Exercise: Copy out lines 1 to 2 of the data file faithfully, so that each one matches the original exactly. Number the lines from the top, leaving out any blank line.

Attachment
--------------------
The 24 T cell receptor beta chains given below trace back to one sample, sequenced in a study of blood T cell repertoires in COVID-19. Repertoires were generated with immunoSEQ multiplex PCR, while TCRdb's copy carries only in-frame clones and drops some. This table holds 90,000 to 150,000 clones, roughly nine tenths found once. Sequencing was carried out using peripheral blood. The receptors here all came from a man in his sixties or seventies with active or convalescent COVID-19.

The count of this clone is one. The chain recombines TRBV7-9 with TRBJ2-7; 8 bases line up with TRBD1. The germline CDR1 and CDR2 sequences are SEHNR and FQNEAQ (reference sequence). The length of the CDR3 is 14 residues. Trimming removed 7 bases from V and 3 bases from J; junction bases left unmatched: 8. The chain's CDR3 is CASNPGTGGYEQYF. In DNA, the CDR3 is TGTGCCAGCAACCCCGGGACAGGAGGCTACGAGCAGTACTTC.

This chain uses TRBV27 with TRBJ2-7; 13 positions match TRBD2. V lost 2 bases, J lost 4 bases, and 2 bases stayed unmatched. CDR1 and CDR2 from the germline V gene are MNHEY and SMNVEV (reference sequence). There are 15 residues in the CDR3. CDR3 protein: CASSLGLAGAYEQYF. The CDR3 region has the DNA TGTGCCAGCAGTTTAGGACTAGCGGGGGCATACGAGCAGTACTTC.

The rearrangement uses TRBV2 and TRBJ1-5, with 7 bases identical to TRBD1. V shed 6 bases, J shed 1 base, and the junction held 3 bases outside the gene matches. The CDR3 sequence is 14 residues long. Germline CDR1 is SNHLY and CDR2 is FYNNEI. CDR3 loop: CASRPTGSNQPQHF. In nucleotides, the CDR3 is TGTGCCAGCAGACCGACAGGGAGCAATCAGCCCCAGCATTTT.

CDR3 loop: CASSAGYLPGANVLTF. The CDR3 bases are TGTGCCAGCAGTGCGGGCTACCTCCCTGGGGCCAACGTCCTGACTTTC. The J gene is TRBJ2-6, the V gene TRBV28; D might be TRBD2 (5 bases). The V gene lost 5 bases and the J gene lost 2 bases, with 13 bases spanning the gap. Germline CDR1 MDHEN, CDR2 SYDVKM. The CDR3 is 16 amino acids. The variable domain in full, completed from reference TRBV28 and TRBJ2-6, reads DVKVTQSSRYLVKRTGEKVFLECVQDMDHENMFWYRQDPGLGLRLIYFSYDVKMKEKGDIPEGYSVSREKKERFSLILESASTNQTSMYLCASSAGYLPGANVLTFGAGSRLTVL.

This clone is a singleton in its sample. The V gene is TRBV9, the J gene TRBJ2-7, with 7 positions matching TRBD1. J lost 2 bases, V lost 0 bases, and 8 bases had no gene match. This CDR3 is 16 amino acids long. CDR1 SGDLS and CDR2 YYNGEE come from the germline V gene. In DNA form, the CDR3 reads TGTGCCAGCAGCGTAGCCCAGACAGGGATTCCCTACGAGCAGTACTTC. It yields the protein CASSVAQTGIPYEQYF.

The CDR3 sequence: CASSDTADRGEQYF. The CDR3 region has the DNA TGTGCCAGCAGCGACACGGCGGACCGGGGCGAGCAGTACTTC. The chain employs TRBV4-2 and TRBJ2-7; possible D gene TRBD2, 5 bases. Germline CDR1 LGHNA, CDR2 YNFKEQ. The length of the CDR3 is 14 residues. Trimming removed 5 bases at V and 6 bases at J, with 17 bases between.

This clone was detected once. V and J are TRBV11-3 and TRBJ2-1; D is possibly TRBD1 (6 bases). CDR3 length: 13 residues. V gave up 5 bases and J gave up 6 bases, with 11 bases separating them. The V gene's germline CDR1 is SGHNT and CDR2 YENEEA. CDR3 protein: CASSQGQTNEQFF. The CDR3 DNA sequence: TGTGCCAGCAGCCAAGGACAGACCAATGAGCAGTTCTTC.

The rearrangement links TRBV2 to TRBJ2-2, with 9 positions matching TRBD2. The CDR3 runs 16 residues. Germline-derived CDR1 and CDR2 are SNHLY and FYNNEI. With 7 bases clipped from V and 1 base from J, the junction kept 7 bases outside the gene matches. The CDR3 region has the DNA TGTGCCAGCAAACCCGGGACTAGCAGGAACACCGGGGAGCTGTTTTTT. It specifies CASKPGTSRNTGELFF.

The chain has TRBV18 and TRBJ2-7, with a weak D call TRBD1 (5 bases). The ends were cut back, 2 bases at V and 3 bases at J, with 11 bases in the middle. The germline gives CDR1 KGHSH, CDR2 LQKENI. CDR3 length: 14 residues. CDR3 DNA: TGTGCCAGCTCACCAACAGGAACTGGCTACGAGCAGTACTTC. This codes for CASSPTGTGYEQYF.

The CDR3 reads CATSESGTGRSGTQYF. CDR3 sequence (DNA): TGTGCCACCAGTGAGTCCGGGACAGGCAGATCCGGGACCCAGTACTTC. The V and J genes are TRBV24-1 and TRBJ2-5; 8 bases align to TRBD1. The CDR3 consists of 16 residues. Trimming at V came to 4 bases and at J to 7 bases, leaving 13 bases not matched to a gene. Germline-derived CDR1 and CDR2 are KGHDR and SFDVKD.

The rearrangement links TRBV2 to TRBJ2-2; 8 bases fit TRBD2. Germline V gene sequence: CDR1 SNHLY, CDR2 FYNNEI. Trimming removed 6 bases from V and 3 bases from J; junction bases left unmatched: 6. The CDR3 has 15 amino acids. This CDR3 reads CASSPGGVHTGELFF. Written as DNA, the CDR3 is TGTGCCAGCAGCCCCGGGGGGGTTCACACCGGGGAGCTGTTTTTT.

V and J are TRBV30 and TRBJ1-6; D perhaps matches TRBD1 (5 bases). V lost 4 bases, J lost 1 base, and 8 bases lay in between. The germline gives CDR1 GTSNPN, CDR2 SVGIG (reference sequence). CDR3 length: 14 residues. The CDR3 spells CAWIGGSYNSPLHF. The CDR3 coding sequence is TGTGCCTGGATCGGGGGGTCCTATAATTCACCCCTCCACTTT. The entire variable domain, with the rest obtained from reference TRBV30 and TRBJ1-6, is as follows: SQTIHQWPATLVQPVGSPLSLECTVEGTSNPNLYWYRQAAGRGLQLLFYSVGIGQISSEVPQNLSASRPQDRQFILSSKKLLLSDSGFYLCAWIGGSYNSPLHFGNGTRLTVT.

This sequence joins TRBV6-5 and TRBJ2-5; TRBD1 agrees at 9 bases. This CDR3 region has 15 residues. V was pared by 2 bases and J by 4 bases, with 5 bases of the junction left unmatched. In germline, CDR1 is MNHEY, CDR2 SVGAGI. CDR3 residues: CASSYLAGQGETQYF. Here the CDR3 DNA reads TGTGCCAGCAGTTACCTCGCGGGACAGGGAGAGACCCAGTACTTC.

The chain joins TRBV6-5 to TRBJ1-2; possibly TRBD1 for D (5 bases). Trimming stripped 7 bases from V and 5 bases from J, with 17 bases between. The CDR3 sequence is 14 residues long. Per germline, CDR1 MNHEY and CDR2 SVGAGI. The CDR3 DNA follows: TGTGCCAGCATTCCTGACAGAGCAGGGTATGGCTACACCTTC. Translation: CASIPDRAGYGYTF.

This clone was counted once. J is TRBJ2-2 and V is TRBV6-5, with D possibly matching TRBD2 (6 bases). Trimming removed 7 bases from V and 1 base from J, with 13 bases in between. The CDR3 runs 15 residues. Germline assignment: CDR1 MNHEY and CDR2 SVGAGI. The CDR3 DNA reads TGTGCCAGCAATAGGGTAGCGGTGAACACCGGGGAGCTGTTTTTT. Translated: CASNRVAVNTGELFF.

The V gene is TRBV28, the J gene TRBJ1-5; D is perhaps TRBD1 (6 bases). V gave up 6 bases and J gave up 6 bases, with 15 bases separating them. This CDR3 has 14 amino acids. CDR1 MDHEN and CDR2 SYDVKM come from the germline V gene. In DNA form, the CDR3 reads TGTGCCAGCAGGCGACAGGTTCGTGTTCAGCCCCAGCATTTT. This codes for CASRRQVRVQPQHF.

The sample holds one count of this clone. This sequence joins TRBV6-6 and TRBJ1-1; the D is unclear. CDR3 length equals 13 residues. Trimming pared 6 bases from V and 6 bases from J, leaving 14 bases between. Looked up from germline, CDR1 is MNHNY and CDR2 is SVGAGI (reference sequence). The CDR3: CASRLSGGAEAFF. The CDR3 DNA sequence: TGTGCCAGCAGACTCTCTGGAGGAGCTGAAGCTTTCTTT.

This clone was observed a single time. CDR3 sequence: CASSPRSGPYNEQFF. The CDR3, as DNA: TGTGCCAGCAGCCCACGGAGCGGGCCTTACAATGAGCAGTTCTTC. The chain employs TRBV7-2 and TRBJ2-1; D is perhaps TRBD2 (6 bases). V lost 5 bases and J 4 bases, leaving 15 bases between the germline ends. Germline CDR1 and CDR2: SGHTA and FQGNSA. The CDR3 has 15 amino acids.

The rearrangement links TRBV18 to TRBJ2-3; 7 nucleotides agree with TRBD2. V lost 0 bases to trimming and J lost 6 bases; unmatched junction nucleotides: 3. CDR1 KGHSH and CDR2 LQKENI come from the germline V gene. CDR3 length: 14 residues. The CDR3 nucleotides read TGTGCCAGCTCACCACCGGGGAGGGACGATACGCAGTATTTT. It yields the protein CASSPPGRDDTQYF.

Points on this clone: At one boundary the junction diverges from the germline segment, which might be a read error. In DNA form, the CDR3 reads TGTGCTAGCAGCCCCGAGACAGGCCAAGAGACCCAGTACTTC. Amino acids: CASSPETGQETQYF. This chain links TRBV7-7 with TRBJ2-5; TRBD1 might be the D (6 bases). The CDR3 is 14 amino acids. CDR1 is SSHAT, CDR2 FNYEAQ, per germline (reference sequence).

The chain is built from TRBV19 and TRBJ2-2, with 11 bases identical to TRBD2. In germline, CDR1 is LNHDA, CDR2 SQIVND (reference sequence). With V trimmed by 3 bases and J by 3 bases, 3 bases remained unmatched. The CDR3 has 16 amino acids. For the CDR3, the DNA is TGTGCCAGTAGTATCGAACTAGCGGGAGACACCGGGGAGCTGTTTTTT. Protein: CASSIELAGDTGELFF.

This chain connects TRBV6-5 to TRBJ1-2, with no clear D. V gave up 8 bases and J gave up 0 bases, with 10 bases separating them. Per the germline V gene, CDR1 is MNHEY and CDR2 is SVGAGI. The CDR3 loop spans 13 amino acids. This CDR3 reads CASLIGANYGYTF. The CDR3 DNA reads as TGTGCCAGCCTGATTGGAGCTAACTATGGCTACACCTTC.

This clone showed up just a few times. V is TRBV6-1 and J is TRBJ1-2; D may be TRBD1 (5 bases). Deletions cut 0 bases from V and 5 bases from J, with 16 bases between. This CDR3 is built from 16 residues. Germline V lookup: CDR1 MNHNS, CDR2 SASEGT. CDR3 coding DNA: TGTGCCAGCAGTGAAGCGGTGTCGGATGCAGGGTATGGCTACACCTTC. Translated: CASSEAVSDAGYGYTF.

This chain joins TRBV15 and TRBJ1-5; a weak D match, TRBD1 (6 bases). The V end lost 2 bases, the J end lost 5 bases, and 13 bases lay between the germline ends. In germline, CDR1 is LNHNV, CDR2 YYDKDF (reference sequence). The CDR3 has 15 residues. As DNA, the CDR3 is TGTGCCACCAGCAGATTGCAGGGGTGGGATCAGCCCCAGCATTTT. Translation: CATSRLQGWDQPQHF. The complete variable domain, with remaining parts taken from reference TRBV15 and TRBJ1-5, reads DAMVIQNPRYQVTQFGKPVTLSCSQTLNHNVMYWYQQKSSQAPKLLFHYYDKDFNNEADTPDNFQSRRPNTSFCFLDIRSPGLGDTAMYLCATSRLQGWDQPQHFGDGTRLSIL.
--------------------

The 24 T cell receptor beta chains given below trace back to one sample, sequenced in a study of blood T cell repertoires in COVID-19. Repertoires were generated with immunoSEQ multiplex PCR, while TCRdb's copy carries only in-frame clones and drops some. This table holds 90,000 to 150,000 clones, roughly nine tenths found once. Sequencing was carried out using peripheral blood. The receptors here all came from a man in his sixties or seventies with active or convalescent COVID-19.

The count of this clone is one. The chain recombines TRBV7-9 with TRBJ2-7; 8 bases line up with TRBD1. The germline CDR1 and CDR2 sequences are SEHNR and FQNEAQ (reference sequence). The length of the CDR3 is 14 residues. Trimming removed 7 bases from V and 3 bases from J; junction bases left unmatched: 8. The chain's CDR3 is CASNPGTGGYEQYF. In DNA, the CDR3 is TGTGCCAGCAACCCCGGGACAGGAGGCTACGAGCAGTACTTC.